Contributing Lawyers


Cyndee Todgham Cherniak

United States

Susan Kohn Ross


Andrew Hudson

Prime Minister Harper Makes Campaign Promise to Restrict Exports of Raw Bitumen

On September 26, 2008, P)rime Minister Stephen Harper made a campaign promise to restrict the export of raw bitumen (in other words, he promised to ban the export of heavy black oil from Canada's oil sands to countries with lax environmental laws (e.g., China and India) and failed to conform with Canadian carbon emission reduction standards). Canadian raw bitumen is the thick, heavy oil trapped in the oil sands that is transformed into fluid crude oil, that can be transported via pipelines.

Currently, about 30 per cent of Alberta's bitumen is exported to the United States, to be upgraded and refined, with more exports in the works.  Prime Minister Harper is said to have included the United States in the basket of countries who might be faced with the ban.

This promise raises a number of trade-related questions. Would a ban on exports of a product primarily located in one Canadian province infringe provincial jurisdiction (since it relates to natural resources, which are under provincial jurisdiction)?  Would Canada be able to ban exports of raw bitumen to the United states or Mexico under Chapters 3 and 6 of NAFTA?  Would such a ban be permitted under any of the general or Chapter -specific exceptions in NAFTA?  Would such a ban be permitted under Canada's free trade agreements with Israel, Chile, Costa Rica, the EFTA countries, Peru or Columbia?  Would such a ban be consistent with Canada's WTO obligations?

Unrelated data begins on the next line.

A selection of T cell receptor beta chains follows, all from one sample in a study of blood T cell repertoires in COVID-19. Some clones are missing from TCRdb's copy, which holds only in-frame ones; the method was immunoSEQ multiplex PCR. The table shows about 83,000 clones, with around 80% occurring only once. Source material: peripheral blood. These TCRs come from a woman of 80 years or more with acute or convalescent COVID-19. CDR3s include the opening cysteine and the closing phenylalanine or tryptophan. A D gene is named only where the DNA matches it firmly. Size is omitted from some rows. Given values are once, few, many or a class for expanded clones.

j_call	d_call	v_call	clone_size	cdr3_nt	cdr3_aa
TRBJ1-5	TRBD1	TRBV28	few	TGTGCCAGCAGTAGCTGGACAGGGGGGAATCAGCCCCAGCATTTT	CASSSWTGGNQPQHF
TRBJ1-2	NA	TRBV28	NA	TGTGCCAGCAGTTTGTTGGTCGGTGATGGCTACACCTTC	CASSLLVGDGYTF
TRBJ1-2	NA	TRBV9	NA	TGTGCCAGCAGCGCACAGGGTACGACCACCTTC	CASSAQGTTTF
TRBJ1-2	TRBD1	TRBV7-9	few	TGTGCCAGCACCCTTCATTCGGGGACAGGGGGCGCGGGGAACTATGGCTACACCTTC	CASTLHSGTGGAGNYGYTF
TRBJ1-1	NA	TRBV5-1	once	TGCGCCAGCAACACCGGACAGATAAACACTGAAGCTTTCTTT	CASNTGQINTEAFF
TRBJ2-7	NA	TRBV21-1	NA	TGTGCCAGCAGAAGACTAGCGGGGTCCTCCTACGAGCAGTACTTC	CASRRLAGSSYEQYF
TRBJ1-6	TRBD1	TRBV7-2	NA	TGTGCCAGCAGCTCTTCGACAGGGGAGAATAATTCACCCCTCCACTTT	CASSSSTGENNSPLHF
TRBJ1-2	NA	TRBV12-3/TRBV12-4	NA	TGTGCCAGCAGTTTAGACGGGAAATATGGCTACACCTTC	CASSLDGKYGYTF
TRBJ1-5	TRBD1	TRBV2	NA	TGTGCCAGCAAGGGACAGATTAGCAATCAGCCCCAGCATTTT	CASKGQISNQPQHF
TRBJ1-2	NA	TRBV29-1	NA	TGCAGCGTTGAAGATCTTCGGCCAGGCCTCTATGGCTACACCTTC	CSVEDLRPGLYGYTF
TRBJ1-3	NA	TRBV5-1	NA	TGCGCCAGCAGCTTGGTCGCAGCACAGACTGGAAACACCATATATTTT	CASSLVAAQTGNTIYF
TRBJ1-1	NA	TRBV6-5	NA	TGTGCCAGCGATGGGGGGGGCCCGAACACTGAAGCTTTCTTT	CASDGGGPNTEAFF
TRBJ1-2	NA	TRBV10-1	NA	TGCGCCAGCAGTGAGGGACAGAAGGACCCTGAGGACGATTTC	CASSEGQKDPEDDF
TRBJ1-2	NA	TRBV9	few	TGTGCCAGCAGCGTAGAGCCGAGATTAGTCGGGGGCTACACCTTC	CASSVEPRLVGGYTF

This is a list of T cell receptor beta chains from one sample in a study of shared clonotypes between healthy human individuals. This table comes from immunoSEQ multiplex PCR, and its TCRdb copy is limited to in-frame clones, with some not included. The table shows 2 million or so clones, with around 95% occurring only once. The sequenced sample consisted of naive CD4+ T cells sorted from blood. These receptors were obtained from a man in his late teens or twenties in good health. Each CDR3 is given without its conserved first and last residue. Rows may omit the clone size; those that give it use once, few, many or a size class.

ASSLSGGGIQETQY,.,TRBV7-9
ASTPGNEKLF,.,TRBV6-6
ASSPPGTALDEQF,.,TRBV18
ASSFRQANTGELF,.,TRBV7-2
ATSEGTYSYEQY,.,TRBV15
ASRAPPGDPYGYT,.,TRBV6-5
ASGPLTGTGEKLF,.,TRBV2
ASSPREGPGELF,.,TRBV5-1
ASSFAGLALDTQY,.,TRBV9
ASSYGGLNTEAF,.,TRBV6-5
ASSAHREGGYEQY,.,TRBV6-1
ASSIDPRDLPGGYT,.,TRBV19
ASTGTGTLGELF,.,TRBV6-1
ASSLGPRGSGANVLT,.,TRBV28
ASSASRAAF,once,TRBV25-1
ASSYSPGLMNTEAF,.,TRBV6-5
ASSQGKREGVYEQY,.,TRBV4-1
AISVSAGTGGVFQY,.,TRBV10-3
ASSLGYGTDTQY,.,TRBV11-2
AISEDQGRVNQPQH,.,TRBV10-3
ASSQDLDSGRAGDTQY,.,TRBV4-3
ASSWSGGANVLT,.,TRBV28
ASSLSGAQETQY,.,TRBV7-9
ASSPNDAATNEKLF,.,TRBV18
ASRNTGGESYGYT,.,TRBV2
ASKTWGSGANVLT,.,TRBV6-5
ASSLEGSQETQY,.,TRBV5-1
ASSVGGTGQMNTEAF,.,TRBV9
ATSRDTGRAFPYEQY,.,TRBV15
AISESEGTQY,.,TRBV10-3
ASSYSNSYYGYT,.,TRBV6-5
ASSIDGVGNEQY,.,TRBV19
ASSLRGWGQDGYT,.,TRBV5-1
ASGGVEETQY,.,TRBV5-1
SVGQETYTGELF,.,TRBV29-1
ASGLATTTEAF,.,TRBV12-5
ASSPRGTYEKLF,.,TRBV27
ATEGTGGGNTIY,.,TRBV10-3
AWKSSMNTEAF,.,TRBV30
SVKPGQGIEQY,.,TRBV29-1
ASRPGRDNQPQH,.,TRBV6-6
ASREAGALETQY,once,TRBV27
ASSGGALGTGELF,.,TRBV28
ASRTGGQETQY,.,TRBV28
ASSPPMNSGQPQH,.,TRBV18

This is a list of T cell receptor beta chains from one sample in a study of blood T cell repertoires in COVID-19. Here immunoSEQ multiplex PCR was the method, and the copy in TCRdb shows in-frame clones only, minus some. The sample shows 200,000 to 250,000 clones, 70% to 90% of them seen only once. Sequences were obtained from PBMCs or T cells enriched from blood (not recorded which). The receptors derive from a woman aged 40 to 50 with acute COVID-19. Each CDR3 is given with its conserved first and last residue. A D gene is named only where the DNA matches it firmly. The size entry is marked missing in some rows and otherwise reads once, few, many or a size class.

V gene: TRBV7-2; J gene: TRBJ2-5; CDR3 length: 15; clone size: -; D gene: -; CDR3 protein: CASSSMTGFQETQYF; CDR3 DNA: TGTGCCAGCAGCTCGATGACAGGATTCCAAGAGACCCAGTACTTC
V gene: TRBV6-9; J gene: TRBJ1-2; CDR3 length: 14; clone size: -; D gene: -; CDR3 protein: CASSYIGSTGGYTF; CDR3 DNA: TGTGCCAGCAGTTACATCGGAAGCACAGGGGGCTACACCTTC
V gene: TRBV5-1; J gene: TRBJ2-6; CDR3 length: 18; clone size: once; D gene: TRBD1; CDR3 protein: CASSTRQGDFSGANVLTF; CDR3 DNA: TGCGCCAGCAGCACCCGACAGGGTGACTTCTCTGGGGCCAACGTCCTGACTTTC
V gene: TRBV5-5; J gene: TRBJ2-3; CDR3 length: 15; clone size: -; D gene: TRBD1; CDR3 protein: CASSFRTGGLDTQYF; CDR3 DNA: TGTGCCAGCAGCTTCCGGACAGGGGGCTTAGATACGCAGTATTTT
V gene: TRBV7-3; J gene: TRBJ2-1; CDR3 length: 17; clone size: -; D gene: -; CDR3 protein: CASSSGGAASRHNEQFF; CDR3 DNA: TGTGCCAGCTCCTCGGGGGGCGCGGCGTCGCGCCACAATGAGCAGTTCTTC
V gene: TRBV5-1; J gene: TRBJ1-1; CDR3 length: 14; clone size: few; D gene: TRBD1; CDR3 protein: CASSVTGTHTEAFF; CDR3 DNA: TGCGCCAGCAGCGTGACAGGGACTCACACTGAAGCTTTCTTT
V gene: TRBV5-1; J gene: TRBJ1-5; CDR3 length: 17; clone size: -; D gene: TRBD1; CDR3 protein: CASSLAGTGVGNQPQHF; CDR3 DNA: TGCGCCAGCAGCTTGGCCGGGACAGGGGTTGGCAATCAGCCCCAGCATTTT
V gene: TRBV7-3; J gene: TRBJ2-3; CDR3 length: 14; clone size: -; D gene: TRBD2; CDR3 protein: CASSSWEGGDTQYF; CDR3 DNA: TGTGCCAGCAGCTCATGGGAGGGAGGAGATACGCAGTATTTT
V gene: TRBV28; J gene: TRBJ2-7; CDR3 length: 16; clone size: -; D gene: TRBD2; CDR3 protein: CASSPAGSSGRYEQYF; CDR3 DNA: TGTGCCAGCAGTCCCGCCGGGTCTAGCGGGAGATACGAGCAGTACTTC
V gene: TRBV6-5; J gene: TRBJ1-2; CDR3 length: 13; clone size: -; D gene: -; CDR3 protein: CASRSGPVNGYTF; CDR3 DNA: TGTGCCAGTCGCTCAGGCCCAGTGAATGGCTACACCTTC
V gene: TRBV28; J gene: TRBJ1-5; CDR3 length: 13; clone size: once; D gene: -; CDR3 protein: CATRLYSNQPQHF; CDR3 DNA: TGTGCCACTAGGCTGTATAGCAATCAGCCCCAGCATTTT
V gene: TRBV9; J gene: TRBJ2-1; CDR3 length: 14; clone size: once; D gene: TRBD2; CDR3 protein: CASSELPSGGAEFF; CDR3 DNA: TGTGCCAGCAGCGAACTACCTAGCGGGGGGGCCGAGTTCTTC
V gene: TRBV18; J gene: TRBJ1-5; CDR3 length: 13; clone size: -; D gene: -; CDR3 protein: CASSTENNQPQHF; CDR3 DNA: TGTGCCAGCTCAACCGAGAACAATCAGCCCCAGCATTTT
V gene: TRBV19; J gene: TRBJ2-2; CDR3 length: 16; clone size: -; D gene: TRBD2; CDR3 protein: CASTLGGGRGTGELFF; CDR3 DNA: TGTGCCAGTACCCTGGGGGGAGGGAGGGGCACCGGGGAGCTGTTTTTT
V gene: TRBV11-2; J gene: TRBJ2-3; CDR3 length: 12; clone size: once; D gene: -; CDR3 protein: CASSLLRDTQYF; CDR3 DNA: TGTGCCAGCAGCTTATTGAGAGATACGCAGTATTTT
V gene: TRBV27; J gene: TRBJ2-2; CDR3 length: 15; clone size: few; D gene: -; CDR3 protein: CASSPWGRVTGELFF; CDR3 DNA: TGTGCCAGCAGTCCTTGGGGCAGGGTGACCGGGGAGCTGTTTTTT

With respect to NAFTA, is raw bitumen considered to be an "energy or basic petrochemical good" and be subject to the proportionality rules in Chapter 6 of NAFTA?  Has the United States tariff classification treatment of imports of raw bitumen limited its ability to make arguments in the future.  Has the United States determinations of origin of products derived from raw bitumen after processing in Canada limited its ability to make arguments in the future?

There are a number of cross border and domestic issues that need to e carefully considered by the Canadian Government and extractors and processors of raw bitumen.

If you have any questions, please contact Cyndee Todgham Cherniak, an international trade lawyer at Lang Michener LLP and an adjunct professor at Case Western Reserve University School of Law and teaches a course on NAFTA and bilateral trading arrangements.  Cyndee can be reached at 416-307-4168.

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